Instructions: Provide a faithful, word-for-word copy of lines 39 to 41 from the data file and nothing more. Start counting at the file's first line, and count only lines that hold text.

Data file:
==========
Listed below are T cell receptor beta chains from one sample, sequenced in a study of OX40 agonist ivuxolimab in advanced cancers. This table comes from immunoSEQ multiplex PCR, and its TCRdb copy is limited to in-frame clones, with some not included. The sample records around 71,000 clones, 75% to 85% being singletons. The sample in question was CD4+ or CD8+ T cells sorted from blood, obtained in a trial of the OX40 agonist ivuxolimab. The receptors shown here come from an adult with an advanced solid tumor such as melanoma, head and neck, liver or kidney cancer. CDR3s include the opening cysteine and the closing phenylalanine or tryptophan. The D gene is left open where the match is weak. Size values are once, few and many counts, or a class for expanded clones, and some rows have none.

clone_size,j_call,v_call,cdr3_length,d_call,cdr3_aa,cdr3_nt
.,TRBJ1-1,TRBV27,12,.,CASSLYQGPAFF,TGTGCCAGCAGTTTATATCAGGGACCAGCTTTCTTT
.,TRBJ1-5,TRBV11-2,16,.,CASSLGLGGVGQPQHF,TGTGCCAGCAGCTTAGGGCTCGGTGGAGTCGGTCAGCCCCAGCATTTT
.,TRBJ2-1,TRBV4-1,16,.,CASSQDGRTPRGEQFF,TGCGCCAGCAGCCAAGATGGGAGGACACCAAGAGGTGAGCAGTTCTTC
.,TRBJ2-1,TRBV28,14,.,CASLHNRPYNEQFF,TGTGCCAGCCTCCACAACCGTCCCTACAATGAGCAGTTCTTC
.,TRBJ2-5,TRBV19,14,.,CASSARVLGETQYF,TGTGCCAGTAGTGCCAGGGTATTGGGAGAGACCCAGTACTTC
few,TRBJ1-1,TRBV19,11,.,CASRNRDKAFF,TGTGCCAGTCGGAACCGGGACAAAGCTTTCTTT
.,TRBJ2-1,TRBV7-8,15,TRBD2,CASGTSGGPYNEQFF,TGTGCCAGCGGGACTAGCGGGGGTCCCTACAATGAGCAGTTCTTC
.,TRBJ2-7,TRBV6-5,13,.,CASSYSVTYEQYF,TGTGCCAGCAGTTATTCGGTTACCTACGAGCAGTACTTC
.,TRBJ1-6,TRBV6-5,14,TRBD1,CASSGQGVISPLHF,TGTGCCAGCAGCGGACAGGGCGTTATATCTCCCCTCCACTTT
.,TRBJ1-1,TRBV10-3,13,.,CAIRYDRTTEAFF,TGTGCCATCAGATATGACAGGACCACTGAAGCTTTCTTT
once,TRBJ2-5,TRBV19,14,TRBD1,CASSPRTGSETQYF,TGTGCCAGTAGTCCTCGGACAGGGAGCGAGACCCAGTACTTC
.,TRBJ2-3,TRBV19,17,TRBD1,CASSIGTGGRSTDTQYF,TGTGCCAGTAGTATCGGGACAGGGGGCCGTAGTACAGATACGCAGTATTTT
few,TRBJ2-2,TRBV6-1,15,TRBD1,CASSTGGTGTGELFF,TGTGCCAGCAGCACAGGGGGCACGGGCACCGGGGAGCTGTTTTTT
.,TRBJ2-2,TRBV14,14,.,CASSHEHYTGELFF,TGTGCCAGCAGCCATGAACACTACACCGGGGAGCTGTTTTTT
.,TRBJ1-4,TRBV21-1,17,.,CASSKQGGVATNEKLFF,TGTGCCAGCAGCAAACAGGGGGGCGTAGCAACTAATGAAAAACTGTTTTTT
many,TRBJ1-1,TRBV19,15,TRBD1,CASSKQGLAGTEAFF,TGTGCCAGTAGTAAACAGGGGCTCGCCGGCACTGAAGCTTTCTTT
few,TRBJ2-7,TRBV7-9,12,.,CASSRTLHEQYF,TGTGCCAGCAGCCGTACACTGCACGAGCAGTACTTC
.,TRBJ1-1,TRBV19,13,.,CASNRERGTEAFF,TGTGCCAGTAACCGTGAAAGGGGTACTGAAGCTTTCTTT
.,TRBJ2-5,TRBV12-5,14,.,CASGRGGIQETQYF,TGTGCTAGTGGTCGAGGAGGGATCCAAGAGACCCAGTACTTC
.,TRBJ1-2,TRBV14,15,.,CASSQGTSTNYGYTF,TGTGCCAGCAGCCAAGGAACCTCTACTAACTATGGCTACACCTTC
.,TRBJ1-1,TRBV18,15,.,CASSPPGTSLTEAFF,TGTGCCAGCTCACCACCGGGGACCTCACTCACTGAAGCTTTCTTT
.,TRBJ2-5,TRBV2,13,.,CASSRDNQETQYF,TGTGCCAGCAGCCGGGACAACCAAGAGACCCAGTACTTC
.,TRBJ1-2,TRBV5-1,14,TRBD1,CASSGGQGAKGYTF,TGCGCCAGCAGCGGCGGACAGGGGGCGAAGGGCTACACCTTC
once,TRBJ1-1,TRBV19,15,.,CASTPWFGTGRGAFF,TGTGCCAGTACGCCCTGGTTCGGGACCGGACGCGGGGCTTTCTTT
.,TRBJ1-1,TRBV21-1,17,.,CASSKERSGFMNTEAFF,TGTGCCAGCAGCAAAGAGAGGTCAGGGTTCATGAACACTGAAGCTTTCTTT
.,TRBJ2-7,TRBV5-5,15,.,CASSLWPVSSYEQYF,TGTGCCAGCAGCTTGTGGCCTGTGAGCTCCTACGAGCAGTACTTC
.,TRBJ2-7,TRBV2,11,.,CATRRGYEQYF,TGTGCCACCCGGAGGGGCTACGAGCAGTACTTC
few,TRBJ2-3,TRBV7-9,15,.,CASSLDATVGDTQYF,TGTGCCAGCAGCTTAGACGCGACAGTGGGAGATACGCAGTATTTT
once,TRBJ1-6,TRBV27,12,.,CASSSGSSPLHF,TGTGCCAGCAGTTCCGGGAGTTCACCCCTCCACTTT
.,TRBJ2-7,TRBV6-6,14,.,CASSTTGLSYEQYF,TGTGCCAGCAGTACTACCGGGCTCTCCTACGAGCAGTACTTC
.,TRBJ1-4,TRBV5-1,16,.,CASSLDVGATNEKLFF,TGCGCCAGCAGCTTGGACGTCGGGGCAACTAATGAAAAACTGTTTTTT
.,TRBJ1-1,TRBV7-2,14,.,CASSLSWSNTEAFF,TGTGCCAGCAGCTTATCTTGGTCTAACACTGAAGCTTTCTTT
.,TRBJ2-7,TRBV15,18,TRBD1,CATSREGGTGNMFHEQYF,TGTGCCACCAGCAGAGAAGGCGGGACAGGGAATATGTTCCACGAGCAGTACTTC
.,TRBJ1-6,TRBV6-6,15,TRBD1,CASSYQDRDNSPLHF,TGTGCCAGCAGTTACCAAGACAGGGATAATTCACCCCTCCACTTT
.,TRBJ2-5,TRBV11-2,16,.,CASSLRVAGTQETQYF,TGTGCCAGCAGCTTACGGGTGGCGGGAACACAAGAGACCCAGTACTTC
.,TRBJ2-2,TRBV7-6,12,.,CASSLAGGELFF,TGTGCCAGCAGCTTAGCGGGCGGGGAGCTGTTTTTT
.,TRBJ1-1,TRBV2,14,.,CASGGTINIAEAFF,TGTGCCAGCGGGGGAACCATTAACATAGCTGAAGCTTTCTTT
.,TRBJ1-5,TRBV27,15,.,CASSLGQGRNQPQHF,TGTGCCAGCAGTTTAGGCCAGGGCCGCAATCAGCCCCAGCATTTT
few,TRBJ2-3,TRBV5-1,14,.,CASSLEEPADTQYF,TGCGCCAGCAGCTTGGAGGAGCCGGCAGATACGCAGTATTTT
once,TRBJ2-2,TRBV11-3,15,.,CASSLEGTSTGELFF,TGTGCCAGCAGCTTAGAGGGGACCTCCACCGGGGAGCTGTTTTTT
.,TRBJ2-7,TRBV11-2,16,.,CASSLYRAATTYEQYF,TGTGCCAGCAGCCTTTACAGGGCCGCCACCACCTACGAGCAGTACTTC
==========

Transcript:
.,TRBJ1-1,TRBV2,14,.,CASGGTINIAEAFF,TGTGCCAGCGGGGGAACCATTAACATAGCTGAAGCTTTCTTT
.,TRBJ1-5,TRBV27,15,.,CASSLGQGRNQPQHF,TGTGCCAGCAGTTTAGGCCAGGGCCGCAATCAGCCCCAGCATTTT
few,TRBJ2-3,TRBV5-1,14,.,CASSLEEPADTQYF,TGCGCCAGCAGCTTGGAGGAGCCGGCAGATACGCAGTATTTT